Larry Summers writes,

it makes sense for students to watch video of the clearest calculus teacher or the most lucid analyst of the Revolutionary War rather than having thousands of separate efforts.

True enough, but I think one should try to go beyond a vision in which technology just gets bolted on to the traditional system.

I have been looking at, a math tutoring site. It has interesting strengths, along with frustrating weaknesses. I think that its greatest strength is that it offers very clear definitions of mastery of a topic, and it assesses students against those standards. It is very systematic about making sure you know something before you move on to something else. It can substitute for a teacher giving exercises. It gives feedback that is more personal to the student–what you need to work on, as opposed to what the median student out of a class of 25 needs to work on. It costs very little.

Against this, there are a number of weaknesses. One is that working with the software adds a layer of overhead to effort. For example, when I accidentally type in 1.08 instead of 1.80, I am punished for getting the wrong answer by being told I now have to work three more problems correctly in order to move on to the next concept.

In fact, the assessment process is in some ways worse than multiple choice. As with multiple choice, you get graded solely on results, not on process. But unlike multiple choice, you have an opportunity to make all sorts of irrelevant errors, such as accidentally inserting a typo in your answer.

Maybe on net ALEKS is a great step forward. But in the end, it feels to me somewhat like bolting technology onto an older model of learning rather than trying to imagine something really revolutionary. My ideal would be AI software that watches you do a problem, nudges you when you’re going off track, and knows the difference between a careless mistake and a fundamental lack of understanding.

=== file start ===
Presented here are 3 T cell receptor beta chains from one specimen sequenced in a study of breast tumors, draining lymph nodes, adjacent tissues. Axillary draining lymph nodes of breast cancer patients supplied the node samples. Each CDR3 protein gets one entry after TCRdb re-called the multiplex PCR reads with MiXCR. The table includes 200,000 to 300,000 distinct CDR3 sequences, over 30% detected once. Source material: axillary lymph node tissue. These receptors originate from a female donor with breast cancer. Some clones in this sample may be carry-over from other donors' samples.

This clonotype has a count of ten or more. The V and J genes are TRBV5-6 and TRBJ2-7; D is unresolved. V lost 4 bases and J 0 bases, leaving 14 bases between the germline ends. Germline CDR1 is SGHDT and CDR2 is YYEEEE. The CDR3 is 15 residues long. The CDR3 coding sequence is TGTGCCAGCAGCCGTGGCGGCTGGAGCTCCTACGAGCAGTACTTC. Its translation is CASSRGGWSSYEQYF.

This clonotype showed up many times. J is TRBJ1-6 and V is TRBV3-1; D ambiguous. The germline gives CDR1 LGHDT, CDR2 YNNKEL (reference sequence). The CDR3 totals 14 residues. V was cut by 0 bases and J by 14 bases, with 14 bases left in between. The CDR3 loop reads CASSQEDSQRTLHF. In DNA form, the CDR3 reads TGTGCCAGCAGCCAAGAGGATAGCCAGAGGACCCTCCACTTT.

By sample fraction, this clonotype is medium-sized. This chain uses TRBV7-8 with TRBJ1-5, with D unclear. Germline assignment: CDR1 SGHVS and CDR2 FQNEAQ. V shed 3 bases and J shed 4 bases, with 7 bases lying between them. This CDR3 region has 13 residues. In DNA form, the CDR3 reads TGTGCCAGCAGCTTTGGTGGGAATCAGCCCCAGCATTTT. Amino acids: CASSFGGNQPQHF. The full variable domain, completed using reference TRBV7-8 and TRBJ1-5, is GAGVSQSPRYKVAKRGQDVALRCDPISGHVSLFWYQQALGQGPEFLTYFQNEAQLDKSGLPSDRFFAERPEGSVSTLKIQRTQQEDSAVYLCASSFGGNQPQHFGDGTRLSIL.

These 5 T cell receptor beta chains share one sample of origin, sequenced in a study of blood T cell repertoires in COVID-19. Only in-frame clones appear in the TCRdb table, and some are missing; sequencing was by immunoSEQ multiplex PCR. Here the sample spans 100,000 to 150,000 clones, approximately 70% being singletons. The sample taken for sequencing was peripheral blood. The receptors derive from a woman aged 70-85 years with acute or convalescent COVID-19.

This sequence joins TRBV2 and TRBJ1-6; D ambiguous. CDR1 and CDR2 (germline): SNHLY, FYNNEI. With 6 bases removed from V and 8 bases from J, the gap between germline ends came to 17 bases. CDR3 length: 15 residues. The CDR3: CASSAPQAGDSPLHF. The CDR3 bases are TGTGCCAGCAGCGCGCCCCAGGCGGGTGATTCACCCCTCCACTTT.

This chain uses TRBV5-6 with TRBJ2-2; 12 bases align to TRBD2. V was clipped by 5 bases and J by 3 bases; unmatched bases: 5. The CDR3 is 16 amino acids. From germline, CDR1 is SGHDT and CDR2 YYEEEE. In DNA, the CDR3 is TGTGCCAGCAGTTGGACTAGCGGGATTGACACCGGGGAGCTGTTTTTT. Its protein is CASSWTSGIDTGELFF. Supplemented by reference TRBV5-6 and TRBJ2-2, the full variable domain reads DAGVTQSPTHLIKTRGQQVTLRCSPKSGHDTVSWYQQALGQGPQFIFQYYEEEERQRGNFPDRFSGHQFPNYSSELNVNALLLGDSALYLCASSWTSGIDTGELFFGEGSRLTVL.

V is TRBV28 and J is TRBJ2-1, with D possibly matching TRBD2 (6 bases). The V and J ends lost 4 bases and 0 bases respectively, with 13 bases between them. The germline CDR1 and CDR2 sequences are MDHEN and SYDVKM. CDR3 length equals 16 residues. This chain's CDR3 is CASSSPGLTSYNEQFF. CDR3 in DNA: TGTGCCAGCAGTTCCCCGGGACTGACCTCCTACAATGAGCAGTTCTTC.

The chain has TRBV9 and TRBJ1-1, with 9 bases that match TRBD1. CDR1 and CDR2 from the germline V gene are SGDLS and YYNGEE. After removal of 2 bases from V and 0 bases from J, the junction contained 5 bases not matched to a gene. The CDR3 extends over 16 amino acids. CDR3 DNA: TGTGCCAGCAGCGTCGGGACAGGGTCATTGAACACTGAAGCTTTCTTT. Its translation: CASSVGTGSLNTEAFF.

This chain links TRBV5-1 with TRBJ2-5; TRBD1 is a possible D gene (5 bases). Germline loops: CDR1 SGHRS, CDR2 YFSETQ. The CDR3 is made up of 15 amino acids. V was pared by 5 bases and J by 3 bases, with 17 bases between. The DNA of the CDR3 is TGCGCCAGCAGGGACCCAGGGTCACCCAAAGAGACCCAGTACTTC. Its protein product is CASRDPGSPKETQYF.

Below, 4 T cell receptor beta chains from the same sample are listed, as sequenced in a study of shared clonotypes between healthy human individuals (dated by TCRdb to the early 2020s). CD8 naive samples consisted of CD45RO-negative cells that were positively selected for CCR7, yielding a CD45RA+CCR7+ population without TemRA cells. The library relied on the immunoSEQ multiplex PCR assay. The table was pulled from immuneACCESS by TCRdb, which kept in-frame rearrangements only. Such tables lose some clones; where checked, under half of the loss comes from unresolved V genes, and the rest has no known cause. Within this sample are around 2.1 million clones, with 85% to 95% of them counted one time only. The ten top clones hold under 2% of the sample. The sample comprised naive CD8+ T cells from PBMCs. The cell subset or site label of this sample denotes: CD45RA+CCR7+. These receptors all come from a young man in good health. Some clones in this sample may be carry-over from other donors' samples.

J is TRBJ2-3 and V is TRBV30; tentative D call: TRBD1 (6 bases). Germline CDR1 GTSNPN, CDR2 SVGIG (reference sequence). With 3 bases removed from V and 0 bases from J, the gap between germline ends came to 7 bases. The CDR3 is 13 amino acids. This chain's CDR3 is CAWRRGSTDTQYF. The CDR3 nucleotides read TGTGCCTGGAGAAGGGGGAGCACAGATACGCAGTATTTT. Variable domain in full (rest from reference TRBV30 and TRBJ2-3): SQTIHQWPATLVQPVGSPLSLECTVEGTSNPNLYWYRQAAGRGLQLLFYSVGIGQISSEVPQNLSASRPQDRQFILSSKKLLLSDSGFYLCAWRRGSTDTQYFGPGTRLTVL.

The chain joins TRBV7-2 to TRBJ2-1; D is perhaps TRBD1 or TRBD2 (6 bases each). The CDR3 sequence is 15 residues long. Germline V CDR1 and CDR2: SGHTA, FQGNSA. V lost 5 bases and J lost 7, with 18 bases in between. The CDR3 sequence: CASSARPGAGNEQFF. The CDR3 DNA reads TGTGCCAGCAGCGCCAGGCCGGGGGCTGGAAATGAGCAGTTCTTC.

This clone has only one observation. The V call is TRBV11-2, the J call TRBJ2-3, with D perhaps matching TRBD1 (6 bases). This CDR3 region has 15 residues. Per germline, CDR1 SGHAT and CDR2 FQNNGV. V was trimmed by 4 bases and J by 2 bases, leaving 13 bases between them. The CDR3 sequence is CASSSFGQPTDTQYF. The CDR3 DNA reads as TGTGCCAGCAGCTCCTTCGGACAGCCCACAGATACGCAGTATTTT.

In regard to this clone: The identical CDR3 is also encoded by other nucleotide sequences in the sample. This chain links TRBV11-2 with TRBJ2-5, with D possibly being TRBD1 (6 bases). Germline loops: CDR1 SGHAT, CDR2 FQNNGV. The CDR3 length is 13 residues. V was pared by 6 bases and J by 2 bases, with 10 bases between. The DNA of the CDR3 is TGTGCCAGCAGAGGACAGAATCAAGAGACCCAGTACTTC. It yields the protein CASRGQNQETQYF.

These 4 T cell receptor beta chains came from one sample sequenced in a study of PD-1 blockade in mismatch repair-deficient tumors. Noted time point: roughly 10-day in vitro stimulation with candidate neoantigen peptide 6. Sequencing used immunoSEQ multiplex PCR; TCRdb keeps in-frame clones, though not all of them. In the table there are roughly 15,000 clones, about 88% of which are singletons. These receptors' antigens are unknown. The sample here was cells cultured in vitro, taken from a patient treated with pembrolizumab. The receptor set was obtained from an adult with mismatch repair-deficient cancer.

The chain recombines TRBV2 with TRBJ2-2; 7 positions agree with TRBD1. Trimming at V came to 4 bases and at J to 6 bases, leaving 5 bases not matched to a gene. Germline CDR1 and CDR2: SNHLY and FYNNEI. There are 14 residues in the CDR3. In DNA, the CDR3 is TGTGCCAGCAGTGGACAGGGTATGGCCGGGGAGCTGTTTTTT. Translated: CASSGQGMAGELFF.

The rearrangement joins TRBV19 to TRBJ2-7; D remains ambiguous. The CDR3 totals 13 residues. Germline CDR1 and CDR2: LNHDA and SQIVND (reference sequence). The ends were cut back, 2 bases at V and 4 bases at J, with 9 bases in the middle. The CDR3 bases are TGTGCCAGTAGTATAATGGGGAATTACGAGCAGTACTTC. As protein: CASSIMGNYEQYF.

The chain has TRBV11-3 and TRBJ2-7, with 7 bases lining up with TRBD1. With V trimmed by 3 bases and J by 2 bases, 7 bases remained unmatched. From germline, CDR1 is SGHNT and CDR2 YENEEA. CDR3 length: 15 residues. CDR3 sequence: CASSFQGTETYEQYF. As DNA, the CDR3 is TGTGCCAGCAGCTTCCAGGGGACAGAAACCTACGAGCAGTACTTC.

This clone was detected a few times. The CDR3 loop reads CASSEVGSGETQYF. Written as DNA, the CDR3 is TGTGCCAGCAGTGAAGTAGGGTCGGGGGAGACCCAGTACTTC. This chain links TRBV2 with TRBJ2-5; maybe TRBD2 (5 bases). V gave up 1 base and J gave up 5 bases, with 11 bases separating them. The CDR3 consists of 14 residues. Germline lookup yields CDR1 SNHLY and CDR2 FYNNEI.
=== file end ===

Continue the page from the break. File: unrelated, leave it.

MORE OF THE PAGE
Back to Larry Summers, I think that education reform is not going to come from the college Presidents of the world. I think it is going to come from the bottom up, driven by the people who want to learn and by people who have innovative ideas for assisting them.

I think that at some point the best educated people will be self-educated. People like Ben Casnocha, who left college because I presume he felt it was slowing down his learning. Ben does not sit around at home, by any means. Every time I check out what he is doing, he seems to be in a different country.

I think that long before policy makers have figured out how to get everyone into college, college will have become obsolete.

Meanwhile, speaking of bottom-up, note this plea from Neerav Kingsland to school superintendents:

rid yourself of the notion that your current opinions on curriculum, teacher evaluation, technology, or anything else will be the foundation for dramatic gains in student achievement…let me suggest another identity–one whose charge is to return power, in a thoughtful manner, back to parents and educators. Let’s call these types of superintendents Relinquishers. With great diligence, these superintendents attempt to transfer power away from a centralized bureaucracy.